Bagels

I’m not at all sure why but generally at Christmastime the supermarkets like to sell big packets of smoked salmon. As much as I love the stuff, I wasn’t aware of it being a traditional Christmas thing. So after Christmas, these packs of salmon go on sale and I decided to take advantage and have my favourite breakfast, bagels with smoked salmon and cream cheese. I used the recipe in Nigella Lawson’s ‘How to be a Domestic Goddess’ as she is an absolute genius and I love her. So much so in fact that I ended up purchasing the same dressing gown she wore in one of her shows – decorated with a map of Venice, partly because I loved it and partly because I want to be her. The recipe makes 15 bagels which I didn’t need so I actually quartered the recipe though I made half the amount of bagels which probably explains why they were a bit smaller than what I was expecting. Also, I think my yeast might need replacing as they didn’t rise as much as the last time I made them where the hole in the middle almost completely closed up. The method below is correct though and as you can see, I still got pretty decent bagels so it’s pretty foolproof.

Makes 8 bagels

Ingredients

  • 500g strong white flour
  • 7g yeast
  • 1/2 tbsp salt
  • 1 tbsp sugar
  • 1/2 tbsp oil and more for greasing
  • 250ml tepid water
  • 2 tbsp malt vinegar (or sugar)

Method

1.) Measure out the water into a measuring jug and sprinkle the yeast on the top. Leave to ferment for about 10 minutes.

2.) Into the mixing bowl of a stand mixer (or you can do this by hand) add the salt, sugar (1/2 tbsp) and oil to the bottom of the bowl.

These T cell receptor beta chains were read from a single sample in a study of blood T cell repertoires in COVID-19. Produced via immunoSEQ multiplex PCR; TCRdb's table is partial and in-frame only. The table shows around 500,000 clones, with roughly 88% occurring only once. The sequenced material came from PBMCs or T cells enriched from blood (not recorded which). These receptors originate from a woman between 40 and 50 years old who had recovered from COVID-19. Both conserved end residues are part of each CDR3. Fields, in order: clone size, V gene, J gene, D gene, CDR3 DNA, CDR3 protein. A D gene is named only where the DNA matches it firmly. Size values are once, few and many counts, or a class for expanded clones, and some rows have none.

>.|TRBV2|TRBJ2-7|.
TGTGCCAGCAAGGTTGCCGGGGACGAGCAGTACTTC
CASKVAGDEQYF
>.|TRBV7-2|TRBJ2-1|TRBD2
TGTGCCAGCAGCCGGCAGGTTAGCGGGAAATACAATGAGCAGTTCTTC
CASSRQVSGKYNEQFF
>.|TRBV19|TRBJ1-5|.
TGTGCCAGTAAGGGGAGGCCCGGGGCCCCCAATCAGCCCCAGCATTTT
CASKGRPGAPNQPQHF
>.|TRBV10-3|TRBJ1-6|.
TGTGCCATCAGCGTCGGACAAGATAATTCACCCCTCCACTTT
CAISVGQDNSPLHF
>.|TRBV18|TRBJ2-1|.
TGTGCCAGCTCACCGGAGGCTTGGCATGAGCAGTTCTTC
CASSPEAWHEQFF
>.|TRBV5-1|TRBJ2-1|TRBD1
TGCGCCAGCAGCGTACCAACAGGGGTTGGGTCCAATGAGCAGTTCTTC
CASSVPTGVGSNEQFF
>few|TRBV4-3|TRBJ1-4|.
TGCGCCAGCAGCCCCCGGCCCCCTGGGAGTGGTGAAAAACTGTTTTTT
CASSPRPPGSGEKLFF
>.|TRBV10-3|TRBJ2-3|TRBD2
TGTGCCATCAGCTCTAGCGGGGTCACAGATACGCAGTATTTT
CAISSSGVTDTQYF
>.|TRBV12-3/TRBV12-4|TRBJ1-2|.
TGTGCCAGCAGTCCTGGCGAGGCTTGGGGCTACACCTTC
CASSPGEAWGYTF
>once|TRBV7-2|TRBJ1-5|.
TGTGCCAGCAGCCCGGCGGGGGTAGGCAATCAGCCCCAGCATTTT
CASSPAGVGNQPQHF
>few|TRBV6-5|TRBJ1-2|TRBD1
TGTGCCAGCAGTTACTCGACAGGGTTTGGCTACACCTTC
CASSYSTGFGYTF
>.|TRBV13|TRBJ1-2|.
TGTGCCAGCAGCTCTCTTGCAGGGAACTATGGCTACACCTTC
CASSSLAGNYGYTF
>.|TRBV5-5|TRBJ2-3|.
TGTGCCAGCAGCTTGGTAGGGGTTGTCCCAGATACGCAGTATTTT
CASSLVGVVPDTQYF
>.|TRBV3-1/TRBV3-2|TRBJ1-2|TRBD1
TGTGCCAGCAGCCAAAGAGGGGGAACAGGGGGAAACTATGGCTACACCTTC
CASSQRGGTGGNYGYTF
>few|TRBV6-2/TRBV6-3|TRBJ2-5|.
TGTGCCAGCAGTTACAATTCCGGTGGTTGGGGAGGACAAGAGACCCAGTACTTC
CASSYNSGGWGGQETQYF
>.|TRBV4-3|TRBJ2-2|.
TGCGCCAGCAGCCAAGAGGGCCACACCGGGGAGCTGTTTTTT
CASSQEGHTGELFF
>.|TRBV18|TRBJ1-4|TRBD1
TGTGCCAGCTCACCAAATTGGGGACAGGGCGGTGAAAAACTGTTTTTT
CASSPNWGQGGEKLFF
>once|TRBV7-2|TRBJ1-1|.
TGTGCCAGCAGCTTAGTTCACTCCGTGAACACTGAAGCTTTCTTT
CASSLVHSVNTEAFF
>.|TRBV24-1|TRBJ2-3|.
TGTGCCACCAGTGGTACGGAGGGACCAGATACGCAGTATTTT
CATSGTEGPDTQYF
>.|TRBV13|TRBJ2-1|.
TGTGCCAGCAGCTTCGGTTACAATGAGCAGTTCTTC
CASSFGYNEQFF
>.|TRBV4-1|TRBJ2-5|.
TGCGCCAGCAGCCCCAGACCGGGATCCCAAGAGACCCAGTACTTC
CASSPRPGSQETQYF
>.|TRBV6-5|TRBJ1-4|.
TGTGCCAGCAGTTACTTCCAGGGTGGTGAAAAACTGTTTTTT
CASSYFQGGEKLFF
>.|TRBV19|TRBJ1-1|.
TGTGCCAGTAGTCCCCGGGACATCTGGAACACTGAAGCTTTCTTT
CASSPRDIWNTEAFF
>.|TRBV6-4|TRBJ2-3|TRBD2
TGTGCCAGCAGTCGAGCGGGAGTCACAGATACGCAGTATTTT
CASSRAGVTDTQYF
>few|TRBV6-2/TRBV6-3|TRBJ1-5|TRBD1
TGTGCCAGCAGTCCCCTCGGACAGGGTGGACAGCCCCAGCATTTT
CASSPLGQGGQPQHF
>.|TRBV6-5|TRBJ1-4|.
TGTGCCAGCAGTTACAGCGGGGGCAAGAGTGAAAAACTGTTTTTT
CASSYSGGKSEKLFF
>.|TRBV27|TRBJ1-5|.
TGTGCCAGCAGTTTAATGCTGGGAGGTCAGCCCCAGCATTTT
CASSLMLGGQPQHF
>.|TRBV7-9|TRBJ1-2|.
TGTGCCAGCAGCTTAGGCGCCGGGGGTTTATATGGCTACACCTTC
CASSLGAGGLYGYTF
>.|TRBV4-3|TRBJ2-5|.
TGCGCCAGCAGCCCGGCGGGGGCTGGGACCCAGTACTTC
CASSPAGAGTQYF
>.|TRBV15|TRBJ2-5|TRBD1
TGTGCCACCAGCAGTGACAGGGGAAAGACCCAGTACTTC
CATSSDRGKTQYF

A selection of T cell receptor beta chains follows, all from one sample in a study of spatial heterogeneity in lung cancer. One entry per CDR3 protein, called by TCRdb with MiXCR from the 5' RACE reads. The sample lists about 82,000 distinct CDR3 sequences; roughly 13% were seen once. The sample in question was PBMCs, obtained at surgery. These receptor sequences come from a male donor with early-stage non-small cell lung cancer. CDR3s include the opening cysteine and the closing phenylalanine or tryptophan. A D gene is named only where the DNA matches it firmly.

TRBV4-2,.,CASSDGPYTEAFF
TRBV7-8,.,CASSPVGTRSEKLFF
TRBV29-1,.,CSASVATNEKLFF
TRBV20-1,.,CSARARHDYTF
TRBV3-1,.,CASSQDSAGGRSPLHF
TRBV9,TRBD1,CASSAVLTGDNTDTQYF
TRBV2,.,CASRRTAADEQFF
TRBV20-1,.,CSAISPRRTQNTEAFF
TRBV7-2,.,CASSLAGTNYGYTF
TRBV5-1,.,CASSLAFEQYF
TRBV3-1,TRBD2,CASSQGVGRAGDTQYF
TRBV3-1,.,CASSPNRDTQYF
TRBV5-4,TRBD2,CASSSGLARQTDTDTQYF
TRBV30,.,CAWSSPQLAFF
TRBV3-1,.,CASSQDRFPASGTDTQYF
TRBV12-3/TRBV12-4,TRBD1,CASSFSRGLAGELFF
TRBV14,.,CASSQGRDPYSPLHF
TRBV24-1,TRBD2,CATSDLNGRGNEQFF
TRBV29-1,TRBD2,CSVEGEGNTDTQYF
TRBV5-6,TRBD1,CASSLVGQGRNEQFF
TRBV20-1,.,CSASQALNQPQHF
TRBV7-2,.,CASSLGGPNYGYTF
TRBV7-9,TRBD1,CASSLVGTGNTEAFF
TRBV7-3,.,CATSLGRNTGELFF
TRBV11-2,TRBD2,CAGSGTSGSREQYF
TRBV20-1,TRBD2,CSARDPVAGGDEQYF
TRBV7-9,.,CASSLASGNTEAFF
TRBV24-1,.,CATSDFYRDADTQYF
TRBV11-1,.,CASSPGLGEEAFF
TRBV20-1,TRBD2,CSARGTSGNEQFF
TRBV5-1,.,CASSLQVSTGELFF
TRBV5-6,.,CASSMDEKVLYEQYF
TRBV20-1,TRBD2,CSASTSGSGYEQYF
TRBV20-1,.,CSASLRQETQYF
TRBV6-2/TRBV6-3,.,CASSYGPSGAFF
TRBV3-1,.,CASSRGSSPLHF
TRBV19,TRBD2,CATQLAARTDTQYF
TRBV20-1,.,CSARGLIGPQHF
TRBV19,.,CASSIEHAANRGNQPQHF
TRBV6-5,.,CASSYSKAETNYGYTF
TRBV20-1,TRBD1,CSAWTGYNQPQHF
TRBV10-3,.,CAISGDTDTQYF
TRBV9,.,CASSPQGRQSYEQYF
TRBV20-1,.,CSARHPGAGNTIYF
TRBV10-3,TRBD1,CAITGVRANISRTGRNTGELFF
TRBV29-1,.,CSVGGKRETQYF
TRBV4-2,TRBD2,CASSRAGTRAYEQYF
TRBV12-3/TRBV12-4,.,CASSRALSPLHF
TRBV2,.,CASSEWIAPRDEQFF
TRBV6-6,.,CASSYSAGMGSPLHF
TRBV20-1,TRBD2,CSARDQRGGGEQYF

3.) Weigh out the flour into the bowl.

4.) Attach the dough hook to the stand mixer, connect the bowl and pour the fermented yeast on top.

5.) Put onto a low setting for about 10 minutes. (It will take longer by hand as it is quite a dry dough).

6.) Take the dough out of the bowl, drizzle it lightly with oil. Put the dough back in and turn around to coat the dough with the oil.

7.) Cover the bowl with clingfilm and leave the dough to rise for about 1 hour until doubled in size.

8.) Knead and divide the dough into 2 pieces.

9.) Roll each piece out into a rope and cut into 4 pieces.

10.) Roll each piece out even thinner, form a circle and squeeze the ends together.

11.) Boil a kettle and pour the water into a pan. Add the vinegar and turn the pan onto a simmer.

12.) Line a couple of baking trays with parchment paper. Grease with oil. (I did forget this step but I can’t imagine how this wouldn’t improve the bagels)

13.) Place 2 bagels at a time into the water, they should float, leave for 30 seconds then flip over to poach both sides.

14.) Put the poached bagels onto the baking paper, spread out. They’ll be a bit puffy from the poaching.

15.) Preheat the oven to 240 degrees C. Leave the bagels for 20 minutes, covered with a tea towel.

16.) Bake the bagels for 10 – 15 minutes, until golden brown. Leave to cool before serving.

Furikake Devilled Eggs

Around the holidays, sometimes I like to make a few things to nibble on rather than a normal ‘meat’ and 3 veg meal. I clearly was taken with Asian food this year considering the Korean pinwheels and these Japanese flavoured devilled eggs. In case, like me, you were wondering why they’re called devilled eggs, to save you a google search, devilled was a word to describe anything highly seasoned back in the medieval times and the normal recipe does usually contain cayenne pepper or paprika. This version’s a bit more of an interesting take on the classic devilled eggs containing furikake and Kewpie mayonnaise which is a Japanese mayo and is well worth taking the trouble to find over normal mayonnaise. Furikake is a Japanese seasoning with a mixture of different things such as seaweed, dried fish and sesame seeds. I honestly can’t really tell the difference between this and togarashi so if you have that, use that instead. If you don’t have it, it’s also well worth finding as it makes anything you sprinkle it on delectable. I saw the recipe on BBC Good Food, I didn’t have wasabi so I subbed it with miso paste.